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Adams - Building a strong economy will be one of the most important tasks facing any incoming Executive and All-Ireland Ministerial Council

1 November, 2006


Sinn Féin President Gerry Adams speaking during an all-party meeting with British Chancellor of the Exchequer Gordon Brown said:

"Building a strong economy will be one of the most important tasks facing any incoming Executive and all-Ireland Ministerial council. Of course, our primary political focus in the first instance must remain on advancing the peace process and bringing about a situation where Ian Paisley and Martin McGuinness are equal partners in government. Their responsibility with their Executive colleagues will be to propose solutions to the crisis in the health service, in education, in our rural communities, in job creation and transport. They have to find solutions to the problems confronting our young people, our elderly and disabled.

Many years ago Sinn Fein proposed the need for a substantial peace dividend. We also called upon the Irish government to contribute. Irish Republicans come at all of this from the perspective of creating a new society on the island of Ireland based on equality and justice.

That is why Sinn Féin is calling for an all-Ireland economic development strategy, with north and south working together, sharing resources, sharing experience and sharing the benefits of economic development and expansion.

The Preparation for Government Committee and its Economic Sub-group have held very valuable discussions on a peace dividend, as well as on other measures needed to transform the economy, including tax reforms.

Such a package is essential to the building of a modern economy with a highly skilled workforce, strong public services and a vastly improved road, air and rail network. It also needs to redress decades of under investment West of the Bann.

To help deliver these basic requirements Sinn Féin is calling for a £10 billion peace dividend from the British exchequer, to be supported in a substantial way by the Irish government.‰

Mr. Adams full address to the meeting

Let me begin by thanking Gordon Brown for inviting the parties to this meeting. It is a unique meeting and a unique opportunity to make a real difference in the lives of the people of the north and the border counties. We now have the possibility of building on the progress that has been made over the last decade.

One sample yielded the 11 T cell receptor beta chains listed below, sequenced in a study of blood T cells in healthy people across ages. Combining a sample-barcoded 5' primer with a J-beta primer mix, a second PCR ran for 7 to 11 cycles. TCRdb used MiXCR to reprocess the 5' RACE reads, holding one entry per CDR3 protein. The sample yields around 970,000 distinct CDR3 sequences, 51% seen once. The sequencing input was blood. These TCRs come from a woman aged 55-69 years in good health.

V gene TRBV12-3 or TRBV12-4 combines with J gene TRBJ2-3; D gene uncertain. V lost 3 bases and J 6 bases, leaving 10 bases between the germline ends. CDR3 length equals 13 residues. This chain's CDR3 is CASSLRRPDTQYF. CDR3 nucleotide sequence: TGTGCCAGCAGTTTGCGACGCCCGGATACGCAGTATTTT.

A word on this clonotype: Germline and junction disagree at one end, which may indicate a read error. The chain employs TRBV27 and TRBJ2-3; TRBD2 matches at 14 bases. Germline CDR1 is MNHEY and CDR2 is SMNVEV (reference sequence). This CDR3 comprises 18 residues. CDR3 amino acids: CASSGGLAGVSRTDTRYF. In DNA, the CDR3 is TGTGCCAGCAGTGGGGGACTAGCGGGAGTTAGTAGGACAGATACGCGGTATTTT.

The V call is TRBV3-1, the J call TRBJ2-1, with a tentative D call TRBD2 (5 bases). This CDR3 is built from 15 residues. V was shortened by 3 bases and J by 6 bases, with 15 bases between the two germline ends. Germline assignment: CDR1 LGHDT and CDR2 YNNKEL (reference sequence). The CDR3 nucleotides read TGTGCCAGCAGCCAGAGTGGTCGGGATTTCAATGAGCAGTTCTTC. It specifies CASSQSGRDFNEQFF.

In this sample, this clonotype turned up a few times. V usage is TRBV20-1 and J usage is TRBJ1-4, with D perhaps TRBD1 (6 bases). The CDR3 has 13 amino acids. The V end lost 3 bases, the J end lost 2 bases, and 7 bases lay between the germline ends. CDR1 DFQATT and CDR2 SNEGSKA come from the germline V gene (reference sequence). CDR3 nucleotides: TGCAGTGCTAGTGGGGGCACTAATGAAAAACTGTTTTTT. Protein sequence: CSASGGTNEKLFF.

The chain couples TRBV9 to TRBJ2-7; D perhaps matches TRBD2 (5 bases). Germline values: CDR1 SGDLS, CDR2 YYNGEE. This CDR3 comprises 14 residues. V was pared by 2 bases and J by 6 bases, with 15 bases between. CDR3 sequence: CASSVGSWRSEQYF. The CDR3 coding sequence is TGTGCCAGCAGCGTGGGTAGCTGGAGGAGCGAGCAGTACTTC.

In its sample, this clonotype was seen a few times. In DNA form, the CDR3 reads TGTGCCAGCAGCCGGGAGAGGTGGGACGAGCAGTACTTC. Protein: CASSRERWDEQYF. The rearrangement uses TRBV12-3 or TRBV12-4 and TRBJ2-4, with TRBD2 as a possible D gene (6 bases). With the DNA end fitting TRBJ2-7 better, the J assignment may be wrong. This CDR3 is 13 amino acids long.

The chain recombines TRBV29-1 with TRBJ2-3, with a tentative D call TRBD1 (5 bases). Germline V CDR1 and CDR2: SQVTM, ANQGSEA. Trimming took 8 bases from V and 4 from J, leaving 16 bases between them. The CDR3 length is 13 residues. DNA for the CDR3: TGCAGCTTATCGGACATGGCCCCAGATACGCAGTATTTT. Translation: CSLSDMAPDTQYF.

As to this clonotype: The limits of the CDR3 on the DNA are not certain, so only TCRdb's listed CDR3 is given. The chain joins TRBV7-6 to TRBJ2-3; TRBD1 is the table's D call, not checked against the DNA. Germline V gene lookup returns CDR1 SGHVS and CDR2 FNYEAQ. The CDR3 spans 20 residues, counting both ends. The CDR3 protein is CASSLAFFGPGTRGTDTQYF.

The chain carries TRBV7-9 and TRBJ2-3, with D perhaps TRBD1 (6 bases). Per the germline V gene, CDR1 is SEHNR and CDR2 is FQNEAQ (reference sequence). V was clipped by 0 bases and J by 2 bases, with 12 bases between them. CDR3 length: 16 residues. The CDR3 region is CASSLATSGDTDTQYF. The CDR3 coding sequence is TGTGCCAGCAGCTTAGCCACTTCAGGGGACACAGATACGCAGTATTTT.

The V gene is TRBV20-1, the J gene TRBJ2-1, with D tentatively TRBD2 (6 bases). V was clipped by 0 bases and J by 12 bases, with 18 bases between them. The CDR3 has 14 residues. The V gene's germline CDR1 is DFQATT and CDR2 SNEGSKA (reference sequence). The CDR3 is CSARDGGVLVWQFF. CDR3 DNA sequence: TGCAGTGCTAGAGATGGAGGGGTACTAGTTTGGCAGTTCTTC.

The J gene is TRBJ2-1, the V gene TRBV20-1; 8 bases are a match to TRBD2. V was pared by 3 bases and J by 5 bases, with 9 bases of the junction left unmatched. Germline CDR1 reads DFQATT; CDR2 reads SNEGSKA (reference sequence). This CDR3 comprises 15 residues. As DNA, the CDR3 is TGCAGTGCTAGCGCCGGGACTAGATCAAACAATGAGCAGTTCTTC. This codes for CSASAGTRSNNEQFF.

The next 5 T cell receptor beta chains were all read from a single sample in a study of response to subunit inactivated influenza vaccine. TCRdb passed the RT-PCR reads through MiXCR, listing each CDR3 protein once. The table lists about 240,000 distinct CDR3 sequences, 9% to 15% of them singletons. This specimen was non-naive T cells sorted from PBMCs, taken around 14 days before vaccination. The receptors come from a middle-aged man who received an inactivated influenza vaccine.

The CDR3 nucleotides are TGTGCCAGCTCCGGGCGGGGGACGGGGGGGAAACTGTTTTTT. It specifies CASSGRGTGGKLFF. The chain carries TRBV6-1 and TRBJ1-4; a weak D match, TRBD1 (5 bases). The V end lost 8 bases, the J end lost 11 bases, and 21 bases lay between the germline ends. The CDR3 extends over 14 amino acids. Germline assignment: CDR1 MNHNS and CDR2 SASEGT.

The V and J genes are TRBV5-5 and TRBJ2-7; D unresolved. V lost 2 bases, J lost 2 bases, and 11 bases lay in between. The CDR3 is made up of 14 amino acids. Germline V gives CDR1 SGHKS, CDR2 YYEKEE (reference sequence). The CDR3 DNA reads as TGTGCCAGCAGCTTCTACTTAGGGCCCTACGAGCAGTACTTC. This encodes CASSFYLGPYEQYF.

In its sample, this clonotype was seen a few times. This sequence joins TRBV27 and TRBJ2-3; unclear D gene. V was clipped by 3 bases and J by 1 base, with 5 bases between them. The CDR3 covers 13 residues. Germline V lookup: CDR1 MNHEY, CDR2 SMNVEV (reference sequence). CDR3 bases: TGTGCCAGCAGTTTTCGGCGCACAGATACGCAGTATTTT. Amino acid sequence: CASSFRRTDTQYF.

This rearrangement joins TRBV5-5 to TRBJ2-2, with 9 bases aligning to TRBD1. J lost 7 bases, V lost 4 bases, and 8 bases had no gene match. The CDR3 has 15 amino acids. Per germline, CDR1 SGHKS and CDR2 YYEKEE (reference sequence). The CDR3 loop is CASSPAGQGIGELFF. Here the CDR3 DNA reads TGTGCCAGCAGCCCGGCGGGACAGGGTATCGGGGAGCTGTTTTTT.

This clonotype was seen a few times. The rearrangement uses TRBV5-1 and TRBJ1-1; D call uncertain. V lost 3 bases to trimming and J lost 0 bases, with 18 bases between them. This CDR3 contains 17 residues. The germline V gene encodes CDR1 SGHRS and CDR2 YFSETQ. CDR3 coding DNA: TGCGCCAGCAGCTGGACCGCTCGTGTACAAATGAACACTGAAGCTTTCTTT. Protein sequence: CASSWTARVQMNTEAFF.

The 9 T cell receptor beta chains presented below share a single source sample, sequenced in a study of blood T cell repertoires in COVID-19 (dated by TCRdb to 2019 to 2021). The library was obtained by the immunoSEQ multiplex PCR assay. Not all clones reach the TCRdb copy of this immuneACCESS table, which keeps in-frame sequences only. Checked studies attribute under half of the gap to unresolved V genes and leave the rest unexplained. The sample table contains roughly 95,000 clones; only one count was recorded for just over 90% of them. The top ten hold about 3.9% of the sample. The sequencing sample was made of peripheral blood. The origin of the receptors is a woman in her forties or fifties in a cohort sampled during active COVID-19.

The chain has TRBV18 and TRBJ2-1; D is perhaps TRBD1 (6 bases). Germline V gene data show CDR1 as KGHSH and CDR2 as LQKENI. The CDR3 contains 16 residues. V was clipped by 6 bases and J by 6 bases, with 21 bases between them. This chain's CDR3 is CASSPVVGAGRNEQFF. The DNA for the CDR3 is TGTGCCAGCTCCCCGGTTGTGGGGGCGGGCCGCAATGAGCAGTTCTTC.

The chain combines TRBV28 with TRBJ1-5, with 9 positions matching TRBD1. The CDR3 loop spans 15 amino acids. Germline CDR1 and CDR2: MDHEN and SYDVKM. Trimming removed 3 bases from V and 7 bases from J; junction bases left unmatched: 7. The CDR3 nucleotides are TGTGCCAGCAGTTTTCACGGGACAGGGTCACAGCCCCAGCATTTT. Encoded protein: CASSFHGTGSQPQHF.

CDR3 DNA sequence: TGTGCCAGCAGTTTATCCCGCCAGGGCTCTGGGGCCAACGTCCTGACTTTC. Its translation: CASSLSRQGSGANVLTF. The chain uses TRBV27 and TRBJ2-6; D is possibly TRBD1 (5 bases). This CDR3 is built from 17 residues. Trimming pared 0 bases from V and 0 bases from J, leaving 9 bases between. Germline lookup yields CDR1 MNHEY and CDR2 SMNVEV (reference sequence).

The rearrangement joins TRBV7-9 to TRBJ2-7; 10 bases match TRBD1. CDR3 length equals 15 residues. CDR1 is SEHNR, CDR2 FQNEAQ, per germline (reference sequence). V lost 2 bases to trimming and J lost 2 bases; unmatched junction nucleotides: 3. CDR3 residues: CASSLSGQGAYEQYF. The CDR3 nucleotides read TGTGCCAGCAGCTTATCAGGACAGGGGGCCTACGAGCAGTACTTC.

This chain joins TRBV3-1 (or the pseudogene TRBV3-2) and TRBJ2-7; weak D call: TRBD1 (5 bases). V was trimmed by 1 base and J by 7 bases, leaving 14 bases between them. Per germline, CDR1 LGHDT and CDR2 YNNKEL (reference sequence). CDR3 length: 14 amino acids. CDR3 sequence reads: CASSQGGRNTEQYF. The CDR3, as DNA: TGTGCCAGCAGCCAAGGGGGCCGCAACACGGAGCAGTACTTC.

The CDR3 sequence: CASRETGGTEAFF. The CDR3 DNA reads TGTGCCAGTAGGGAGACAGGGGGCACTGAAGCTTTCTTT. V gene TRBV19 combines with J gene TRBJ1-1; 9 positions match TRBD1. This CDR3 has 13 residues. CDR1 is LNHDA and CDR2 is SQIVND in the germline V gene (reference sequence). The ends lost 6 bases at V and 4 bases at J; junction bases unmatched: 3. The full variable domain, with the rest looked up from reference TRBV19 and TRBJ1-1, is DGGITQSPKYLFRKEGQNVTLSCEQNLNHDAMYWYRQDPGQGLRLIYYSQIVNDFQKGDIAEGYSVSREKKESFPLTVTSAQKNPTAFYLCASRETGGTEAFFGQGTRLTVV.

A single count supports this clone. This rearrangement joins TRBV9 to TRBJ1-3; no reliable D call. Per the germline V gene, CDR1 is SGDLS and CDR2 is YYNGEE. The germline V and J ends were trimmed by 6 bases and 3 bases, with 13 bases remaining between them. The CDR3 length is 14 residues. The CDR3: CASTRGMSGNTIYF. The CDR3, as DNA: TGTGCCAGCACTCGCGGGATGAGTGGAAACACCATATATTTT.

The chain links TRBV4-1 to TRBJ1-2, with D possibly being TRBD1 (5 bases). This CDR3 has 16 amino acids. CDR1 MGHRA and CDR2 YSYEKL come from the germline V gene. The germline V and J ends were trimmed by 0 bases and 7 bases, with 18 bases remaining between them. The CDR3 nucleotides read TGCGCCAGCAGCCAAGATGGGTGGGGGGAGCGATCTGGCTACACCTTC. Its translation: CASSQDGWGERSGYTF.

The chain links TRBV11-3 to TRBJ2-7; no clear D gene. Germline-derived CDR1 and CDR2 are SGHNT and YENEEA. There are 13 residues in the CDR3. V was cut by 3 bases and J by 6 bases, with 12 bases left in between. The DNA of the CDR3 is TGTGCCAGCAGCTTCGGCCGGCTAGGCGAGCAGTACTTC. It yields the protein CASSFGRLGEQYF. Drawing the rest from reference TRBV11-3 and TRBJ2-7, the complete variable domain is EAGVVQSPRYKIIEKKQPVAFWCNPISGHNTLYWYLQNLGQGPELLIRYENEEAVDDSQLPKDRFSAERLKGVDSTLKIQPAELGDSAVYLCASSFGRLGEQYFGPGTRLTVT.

Today we are concerned with the bricks and mortar decisions that will determine the quality of life of our families, friends and neighbours and most importantly of our young people, particularly the disadvantaged. One quarter of our children live in poverty. One quarter of households get 80% of income from benefits. We want to change this. We want equality for everyone. We can do that best by creating the conditions to ensure long-term economic growth and sustainability.

That means the British government providing the resources necessary to deliver a Programme for Government which brings about real and meaningful and positive change for citizens. The reality is that decades of bad economic planning and policies mean that our current

infrastructure is deficient and cannot meet the social and economic demands of the 21st century.

Our five parties have different opinions and analysis on many aspects of the situation in Ireland and the relationship between our people and the people of these islands. But today we are united in meeting the challenge to build a strong economy. And to achieve that we need an integrated, strategic and democratic approach.

Building a strong economy will be one of the most important tasks facing any incoming Executive and all-Ireland Ministerial council. Of course, our primary political focus in the first instance must remain on advancing the peace process and bringing about a situation where Ian Paisley and Martin McGuinness are equal partners in government. Their responsibility with their Executive colleagues will be to propose solutions to the crisis in the health service, in education, in our rural communities, in job creation and transport. They have to find solutions to the problems confronting our young people, our elderly and disabled.